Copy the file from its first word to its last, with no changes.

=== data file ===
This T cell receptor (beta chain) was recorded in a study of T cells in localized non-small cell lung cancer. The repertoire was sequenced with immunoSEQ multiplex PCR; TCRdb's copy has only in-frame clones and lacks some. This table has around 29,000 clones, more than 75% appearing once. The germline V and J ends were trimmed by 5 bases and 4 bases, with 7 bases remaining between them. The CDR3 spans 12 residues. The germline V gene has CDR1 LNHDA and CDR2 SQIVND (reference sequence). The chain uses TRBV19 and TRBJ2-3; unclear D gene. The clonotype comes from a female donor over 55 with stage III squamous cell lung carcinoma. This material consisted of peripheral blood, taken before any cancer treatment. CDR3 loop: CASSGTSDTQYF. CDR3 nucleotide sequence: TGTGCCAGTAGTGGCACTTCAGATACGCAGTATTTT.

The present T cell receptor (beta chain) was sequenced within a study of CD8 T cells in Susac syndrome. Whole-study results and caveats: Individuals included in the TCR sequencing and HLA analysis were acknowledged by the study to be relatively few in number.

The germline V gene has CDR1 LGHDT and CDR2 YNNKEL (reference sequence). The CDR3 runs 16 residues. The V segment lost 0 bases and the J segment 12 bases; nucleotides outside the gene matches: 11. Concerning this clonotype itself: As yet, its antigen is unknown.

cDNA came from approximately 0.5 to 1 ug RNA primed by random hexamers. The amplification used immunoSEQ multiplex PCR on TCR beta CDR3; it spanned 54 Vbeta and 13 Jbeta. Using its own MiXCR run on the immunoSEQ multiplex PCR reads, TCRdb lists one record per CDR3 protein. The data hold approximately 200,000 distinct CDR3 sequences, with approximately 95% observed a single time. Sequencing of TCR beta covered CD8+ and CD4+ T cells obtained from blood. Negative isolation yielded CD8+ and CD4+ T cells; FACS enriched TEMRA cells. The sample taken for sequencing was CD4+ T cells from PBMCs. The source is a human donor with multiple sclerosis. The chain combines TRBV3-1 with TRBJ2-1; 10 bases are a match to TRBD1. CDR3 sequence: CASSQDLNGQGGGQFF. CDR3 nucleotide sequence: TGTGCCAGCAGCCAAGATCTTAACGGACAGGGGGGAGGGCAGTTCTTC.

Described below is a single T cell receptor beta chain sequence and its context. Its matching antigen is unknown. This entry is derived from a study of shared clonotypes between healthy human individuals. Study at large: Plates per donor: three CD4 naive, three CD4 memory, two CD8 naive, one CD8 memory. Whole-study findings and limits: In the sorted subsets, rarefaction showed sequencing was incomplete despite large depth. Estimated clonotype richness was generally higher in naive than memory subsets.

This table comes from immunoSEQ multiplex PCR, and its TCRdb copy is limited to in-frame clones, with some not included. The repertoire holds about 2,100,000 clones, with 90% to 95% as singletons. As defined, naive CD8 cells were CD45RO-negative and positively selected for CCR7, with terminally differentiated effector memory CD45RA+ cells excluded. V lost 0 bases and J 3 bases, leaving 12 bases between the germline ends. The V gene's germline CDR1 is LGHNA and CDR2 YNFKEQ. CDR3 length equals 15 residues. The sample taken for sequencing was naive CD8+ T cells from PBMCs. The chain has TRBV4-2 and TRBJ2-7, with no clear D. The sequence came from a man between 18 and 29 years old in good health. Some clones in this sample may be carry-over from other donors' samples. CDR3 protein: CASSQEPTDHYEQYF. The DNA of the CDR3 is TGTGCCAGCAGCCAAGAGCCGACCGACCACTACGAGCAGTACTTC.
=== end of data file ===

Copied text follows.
This T cell receptor (beta chain) was recorded in a study of T cells in localized non-small cell lung cancer. The repertoire was sequenced with immunoSEQ multiplex PCR; TCRdb's copy has only in-frame clones and lacks some. This table has around 29,000 clones, more than 75% appearing once. The germline V and J ends were trimmed by 5 bases and 4 bases, with 7 bases remaining between them. The CDR3 spans 12 residues. The germline V gene has CDR1 LNHDA and CDR2 SQIVND (reference sequence). The chain uses TRBV19 and TRBJ2-3; unclear D gene. The clonotype comes from a female donor over 55 with stage III squamous cell lung carcinoma. This material consisted of peripheral blood, taken before any cancer treatment. CDR3 loop: CASSGTSDTQYF. CDR3 nucleotide sequence: TGTGCCAGTAGTGGCACTTCAGATACGCAGTATTTT.

The present T cell receptor (beta chain) was sequenced within a study of CD8 T cells in Susac syndrome. Whole-study results and caveats: Individuals included in the TCR sequencing and HLA analysis were acknowledged by the study to be relatively few in number.

The germline V gene has CDR1 LGHDT and CDR2 YNNKEL (reference sequence). The CDR3 runs 16 residues. The V segment lost 0 bases and the J segment 12 bases; nucleotides outside the gene matches: 11. Concerning this clonotype itself: As yet, its antigen is unknown.

cDNA came from approximately 0.5 to 1 ug RNA primed by random hexamers. The amplification used immunoSEQ multiplex PCR on TCR beta CDR3; it spanned 54 Vbeta and 13 Jbeta. Using its own MiXCR run on the immunoSEQ multiplex PCR reads, TCRdb lists one record per CDR3 protein. The data hold approximately 200,000 distinct CDR3 sequences, with approximately 95% observed a single time. Sequencing of TCR beta covered CD8+ and CD4+ T cells obtained from blood. Negative isolation yielded CD8+ and CD4+ T cells; FACS enriched TEMRA cells. The sample taken for sequencing was CD4+ T cells from PBMCs. The source is a human donor with multiple sclerosis. The chain combines TRBV3-1 with TRBJ2-1; 10 bases are a match to TRBD1. CDR3 sequence: CASSQDLNGQGGGQFF. CDR3 nucleotide sequence: TGTGCCAGCAGCCAAGATCTTAACGGACAGGGGGGAGGGCAGTTCTTC.

Described below is a single T cell receptor beta chain sequence and its context. Its matching antigen is unknown. This entry is derived from a study of shared clonotypes between healthy human individuals. Study at large: Plates per donor: three CD4 naive, three CD4 memory, two CD8 naive, one CD8 memory. Whole-study findings and limits: In the sorted subsets, rarefaction showed sequencing was incomplete despite large depth. Estimated clonotype richness was generally higher in naive than memory subsets.

This table comes from immunoSEQ multiplex PCR, and its TCRdb copy is limited to in-frame clones, with some not included. The repertoire holds about 2,100,000 clones, with 90% to 95% as singletons. As defined, naive CD8 cells were CD45RO-negative and positively selected for CCR7, with terminally differentiated effector memory CD45RA+ cells excluded. V lost 0 bases and J 3 bases, leaving 12 bases between the germline ends. The V gene's germline CDR1 is LGHNA and CDR2 YNFKEQ. CDR3 length equals 15 residues. The sample taken for sequencing was naive CD8+ T cells from PBMCs. The chain has TRBV4-2 and TRBJ2-7, with no clear D. The sequence came from a man between 18 and 29 years old in good health. Some clones in this sample may be carry-over from other donors' samples. CDR3 protein: CASSQEPTDHYEQYF. The DNA of the CDR3 is TGTGCCAGCAGCCAAGAGCCGACCGACCACTACGAGCAGTACTTC.